When despair for the world grows in me and I wake in the night at the least sound in fear of what my life and my children’s lives may be, I go and lie down where the wood drake rests in his beauty on the water, and the great heron feeds. I come into the peace of wild things who do not tax their lives with forethought of grief. I come into the presence of still water. And I feel above me the day-blind stars waiting with their light. For a time I rest in the grace of the world, and am free.
Just about two weeks ago (end of December), Riah and I were doing chores very late at the farm and suddenly as I stood catching my breath, in the eastern sky over the Lengacher’s dairy barn, I saw the northern lights for the first time. I called to Riah and we stood in the bitter cold, marveling at the whole sweep of northeastern sky as it shimmered and quivered with curtains of light. It anchors us in ways we cannot measure to be out; out of our cars and homes and busy-ness, to be still and just watch and see all the wonder that is right now.
sooo…AUGUST 2016 was HOT, super hot! consistently, daily, sweat-producingly hot! I actually don’t remember a hotter summer. I am still (in January) sporting some pretty amazing farmer’s tan on my arms. I wore long pants every day because hay in boots sucks. If you wear a skirt, culottes, or capris the open gappy tops of cowboy boots and muck boots fill with very prickly bits of hay and straw, to prevent this I wore long loose pants that went over my boot tops and saved me from the dreaded “hay-toe”. Okay I made that up, there is no name for the immeasurably annoying/painful sensation of bits of hay in your socks, but there should be!
The garden, in spite of the moderate drought did very well. We harvested beans, broccoli, cabbage, more onions, baby carrots, beets, lettuce, kale, sunflowers, watermelons, cantaloupes, cucumbers, tomatoes, bell peppers and more hot peppers than we could shake a stick at.
Our dear friends, the Olivas, came up from Pittsburgh several times to camp and jet-ski on the Shenango Valley Reservoir. We joined them for some spectacular meals and fun jet-skiing. Sandra taught me how to make authentic pico de gallo from our garden produce and man, was it GOOD! (we made pico almost everyday until the tomatoes ran out in late October)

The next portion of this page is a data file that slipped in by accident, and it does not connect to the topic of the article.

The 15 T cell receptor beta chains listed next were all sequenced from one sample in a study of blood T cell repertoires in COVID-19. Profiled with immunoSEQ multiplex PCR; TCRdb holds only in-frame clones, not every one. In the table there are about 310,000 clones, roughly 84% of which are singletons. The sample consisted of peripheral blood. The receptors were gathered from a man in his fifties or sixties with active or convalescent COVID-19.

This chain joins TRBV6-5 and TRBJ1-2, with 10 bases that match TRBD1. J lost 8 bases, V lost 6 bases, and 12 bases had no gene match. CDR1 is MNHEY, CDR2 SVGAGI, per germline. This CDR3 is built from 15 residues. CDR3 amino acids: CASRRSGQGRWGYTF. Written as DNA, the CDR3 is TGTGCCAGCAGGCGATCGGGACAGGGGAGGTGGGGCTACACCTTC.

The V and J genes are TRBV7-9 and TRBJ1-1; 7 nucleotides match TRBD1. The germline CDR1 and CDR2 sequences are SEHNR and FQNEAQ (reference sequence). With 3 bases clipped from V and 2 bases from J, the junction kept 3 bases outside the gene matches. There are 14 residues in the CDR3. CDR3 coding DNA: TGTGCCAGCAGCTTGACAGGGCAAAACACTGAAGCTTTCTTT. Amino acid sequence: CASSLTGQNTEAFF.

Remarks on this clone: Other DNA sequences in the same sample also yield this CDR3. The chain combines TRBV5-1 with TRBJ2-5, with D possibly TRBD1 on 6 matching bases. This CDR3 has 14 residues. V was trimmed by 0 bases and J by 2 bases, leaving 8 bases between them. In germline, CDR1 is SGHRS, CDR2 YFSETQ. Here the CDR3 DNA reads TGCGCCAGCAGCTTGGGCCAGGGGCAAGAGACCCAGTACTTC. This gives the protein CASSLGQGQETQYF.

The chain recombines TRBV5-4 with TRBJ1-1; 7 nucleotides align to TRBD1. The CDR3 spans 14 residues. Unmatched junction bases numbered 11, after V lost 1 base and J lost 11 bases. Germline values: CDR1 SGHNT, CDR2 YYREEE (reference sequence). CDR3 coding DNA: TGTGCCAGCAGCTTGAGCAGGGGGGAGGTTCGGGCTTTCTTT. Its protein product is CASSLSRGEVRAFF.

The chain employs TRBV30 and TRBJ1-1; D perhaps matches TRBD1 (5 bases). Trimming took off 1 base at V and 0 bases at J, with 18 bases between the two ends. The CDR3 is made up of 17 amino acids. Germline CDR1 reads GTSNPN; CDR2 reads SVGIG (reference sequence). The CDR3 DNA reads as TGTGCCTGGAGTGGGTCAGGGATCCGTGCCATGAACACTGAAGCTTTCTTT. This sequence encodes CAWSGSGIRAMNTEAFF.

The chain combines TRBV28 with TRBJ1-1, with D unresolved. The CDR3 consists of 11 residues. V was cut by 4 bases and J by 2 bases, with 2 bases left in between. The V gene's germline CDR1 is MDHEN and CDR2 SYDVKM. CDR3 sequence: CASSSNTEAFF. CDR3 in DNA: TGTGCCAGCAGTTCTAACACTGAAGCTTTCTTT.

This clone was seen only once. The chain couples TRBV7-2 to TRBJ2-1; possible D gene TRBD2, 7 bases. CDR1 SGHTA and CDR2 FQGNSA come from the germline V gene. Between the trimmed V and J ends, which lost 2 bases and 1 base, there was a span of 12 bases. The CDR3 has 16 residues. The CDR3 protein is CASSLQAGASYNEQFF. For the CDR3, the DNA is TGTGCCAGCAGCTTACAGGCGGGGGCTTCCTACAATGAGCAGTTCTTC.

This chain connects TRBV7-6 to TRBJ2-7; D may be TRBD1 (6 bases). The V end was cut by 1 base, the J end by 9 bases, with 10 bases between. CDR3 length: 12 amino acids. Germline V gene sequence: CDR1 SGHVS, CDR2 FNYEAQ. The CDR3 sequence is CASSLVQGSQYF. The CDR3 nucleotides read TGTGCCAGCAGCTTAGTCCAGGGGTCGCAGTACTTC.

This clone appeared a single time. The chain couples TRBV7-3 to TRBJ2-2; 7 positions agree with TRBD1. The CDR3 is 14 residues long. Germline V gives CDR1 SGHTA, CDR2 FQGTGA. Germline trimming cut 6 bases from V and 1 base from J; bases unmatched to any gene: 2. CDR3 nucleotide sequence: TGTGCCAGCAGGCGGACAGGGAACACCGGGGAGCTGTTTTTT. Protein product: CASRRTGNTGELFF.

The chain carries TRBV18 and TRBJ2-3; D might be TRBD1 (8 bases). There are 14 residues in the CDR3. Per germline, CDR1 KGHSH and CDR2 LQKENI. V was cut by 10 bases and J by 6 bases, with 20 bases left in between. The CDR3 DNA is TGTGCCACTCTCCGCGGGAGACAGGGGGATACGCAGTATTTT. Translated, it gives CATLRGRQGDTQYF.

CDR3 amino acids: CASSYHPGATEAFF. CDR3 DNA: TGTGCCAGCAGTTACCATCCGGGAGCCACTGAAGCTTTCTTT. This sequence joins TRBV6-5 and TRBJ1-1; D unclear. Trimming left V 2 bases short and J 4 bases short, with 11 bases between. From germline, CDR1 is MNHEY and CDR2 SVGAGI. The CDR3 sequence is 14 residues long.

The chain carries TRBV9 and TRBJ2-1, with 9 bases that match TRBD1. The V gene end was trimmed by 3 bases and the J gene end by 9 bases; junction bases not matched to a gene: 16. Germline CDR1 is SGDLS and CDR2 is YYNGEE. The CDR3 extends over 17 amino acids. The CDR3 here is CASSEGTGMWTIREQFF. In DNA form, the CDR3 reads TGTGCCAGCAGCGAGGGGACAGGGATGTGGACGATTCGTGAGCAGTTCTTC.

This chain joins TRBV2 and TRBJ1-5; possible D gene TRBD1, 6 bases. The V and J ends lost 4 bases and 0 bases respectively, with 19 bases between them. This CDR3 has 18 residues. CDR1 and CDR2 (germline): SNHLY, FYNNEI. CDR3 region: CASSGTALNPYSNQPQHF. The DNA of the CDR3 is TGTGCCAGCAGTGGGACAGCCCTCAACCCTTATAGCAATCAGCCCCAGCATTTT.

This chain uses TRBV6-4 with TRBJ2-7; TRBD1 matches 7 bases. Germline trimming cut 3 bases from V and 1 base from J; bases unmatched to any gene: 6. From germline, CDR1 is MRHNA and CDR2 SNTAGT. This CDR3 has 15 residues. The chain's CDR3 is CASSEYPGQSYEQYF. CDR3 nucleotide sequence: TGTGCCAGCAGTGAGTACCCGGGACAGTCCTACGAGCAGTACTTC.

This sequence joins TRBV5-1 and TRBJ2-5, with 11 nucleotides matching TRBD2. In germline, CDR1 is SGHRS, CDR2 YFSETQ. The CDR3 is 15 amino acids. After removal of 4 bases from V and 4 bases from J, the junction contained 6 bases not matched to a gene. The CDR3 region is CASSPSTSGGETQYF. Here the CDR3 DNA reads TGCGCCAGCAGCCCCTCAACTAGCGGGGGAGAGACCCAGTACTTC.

We also canned pickles, dilly beans, peaches and beets. Because I did not have a kitchen at the farm, we put up a temporary canning kitchen in the garage. We also cut, processed and froze 10 dozen ears of corn on Sophia’s birthday.
The original “Conestoga Chicken Wagon”
Sophia, Mike and I putting the new & bigger mobile coop together
Speaking of the great transformations of life, this is the mound over our colt, Merry’s, grave. I decided that his spot will be a place of beauty and peace and joy!
Another great transformation is how our little children grow so fast!
(FLASHBACK 2008! Our kids participated in our dear friends, Brent and Kelly’s wedding) Congratulations on 9 YEARS!
Tessa and Sophia went to Touchstone center for crafts for a week long art camp. This was Sophia’s third year and Tessa first, they were roommates and made great friends while learning about metal smithing (Soph) and glass work (Tessa).
Sam’s Move-In day at Grove City College
The last week of August was a “Classic Carlin Chaos” week. We lost another wonderful congregant, Donna, and Mike was planning the funeral (again). He had a massive jaw infection through a broken tooth. Our breeding boar, Mr. Feeney, became terribly sick and needed to be spoon fed applesauce and electrolytes twice a day for the whole week (what kind of farmers are we?!) And DRUM ROLL, please….. Sam had to move in at college at the exact same timeslot that the dental surgeon could finally see Mike! Ta-da! but we did not expire or go insane ( or I should say more insane 😉
In spite of the heat and the chaos we did take a few minutes to simply enjoy. Mike and I plunked down in the hammock to take in the view of our future home.